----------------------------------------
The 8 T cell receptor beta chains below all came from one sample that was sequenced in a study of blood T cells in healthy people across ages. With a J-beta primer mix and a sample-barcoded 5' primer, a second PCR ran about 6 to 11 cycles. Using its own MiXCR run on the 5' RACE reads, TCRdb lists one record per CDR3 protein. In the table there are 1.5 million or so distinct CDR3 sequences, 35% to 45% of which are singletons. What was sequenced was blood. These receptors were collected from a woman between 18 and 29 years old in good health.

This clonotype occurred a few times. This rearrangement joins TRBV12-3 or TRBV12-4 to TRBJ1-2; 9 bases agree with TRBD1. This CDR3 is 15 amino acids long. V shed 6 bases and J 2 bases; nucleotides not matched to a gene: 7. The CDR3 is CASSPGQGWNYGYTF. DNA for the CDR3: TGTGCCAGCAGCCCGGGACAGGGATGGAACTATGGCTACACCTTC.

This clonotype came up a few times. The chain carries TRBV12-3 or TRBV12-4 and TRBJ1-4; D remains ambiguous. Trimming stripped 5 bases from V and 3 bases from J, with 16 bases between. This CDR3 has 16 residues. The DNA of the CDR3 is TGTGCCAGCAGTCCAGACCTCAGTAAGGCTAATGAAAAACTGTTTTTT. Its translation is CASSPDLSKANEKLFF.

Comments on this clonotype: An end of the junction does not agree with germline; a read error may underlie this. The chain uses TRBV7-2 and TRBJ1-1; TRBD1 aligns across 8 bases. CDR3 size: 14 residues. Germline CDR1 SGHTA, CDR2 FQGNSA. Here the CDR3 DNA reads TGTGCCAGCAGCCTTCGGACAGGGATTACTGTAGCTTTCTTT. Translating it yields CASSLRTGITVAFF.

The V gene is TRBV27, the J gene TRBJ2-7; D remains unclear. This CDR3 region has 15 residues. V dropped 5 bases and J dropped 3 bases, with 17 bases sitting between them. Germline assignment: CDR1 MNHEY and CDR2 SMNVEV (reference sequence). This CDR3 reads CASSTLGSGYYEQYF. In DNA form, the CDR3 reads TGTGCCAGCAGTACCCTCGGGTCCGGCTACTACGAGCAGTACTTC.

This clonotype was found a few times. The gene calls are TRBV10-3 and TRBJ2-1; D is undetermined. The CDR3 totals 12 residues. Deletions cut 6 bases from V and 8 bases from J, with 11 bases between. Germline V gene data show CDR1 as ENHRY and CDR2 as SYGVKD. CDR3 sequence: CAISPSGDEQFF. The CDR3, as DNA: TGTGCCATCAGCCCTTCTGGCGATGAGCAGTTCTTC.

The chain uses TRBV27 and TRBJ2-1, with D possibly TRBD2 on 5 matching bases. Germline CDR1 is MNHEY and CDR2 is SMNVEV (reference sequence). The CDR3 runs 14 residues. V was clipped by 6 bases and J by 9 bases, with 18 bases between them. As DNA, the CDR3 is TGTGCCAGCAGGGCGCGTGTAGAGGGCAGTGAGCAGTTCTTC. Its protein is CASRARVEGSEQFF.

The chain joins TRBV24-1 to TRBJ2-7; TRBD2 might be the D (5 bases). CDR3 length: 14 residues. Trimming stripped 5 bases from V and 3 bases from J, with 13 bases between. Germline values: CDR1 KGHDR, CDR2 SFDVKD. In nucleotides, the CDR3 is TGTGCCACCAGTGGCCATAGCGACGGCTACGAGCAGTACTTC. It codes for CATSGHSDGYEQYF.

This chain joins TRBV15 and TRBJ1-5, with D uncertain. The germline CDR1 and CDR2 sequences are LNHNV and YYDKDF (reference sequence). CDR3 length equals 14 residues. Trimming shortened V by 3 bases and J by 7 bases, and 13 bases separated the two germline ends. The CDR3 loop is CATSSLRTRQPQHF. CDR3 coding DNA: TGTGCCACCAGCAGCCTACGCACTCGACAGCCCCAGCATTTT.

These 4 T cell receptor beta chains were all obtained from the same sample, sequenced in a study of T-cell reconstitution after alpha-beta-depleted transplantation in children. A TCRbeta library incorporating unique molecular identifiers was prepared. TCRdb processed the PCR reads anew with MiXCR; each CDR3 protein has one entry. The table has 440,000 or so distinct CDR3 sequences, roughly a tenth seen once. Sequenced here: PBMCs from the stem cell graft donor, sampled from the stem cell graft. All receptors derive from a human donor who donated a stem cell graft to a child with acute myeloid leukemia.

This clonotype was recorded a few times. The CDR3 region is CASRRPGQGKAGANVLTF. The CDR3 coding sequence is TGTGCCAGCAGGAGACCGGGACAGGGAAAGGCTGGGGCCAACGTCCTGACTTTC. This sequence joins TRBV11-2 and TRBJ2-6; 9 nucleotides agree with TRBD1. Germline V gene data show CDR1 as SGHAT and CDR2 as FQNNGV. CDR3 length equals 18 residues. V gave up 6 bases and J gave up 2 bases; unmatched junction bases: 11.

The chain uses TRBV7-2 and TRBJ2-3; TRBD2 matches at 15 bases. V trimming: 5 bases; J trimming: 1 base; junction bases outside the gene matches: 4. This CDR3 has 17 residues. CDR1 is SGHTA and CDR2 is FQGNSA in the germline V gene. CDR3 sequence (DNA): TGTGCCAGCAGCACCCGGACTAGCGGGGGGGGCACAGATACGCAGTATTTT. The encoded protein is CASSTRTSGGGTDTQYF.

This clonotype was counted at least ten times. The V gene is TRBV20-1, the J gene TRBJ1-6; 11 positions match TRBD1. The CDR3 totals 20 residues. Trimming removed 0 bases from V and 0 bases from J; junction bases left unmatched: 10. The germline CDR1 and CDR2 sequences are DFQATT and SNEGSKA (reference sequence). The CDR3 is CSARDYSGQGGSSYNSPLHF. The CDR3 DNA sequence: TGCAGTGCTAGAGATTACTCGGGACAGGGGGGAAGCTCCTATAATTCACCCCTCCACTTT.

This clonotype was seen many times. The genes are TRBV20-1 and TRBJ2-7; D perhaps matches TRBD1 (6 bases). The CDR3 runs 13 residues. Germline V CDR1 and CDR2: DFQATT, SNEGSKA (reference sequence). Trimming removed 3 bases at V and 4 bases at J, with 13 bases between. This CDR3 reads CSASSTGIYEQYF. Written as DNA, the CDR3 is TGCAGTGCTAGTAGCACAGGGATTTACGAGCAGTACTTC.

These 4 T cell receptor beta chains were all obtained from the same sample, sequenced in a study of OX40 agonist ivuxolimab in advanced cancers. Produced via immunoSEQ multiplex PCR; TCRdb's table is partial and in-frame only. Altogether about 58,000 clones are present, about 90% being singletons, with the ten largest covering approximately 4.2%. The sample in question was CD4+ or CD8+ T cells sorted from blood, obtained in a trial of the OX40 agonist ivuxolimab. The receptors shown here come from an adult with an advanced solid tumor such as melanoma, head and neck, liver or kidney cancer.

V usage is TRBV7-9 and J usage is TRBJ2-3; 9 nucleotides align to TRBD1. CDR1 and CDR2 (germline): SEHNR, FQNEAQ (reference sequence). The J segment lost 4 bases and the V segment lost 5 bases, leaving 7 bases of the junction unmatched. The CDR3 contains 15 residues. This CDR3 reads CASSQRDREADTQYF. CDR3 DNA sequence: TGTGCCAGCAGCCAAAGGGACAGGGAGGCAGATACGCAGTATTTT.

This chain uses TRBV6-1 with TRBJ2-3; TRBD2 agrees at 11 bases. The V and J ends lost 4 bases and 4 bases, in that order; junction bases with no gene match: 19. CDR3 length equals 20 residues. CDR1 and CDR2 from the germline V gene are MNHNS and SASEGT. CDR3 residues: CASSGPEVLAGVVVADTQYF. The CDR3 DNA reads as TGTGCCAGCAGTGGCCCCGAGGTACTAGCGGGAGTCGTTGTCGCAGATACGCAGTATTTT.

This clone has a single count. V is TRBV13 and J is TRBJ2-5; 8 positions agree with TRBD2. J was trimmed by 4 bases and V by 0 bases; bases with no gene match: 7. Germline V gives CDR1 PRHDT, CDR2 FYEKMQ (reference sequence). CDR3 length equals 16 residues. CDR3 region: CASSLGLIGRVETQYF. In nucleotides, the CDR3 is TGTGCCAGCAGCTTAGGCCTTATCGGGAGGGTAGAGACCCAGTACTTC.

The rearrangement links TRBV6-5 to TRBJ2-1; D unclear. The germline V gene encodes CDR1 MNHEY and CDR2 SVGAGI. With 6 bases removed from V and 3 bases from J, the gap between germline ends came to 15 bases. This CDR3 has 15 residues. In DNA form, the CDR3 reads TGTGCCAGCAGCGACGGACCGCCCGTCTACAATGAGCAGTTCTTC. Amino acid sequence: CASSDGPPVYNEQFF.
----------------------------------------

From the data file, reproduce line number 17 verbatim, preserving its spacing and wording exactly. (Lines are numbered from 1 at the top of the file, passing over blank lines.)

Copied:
This chain uses TRBV6-1 with TRBJ2-3; TRBD2 agrees at 11 bases. The V and J ends lost 4 bases and 4 bases, in that order; junction bases with no gene match: 19. CDR3 length equals 20 residues. CDR1 and CDR2 from the germline V gene are MNHNS and SASEGT. CDR3 residues: CASSGPEVLAGVVVADTQYF. The CDR3 DNA reads as TGTGCCAGCAGTGGCCCCGAGGTACTAGCGGGAGTCGTTGTCGCAGATACGCAGTATTTT.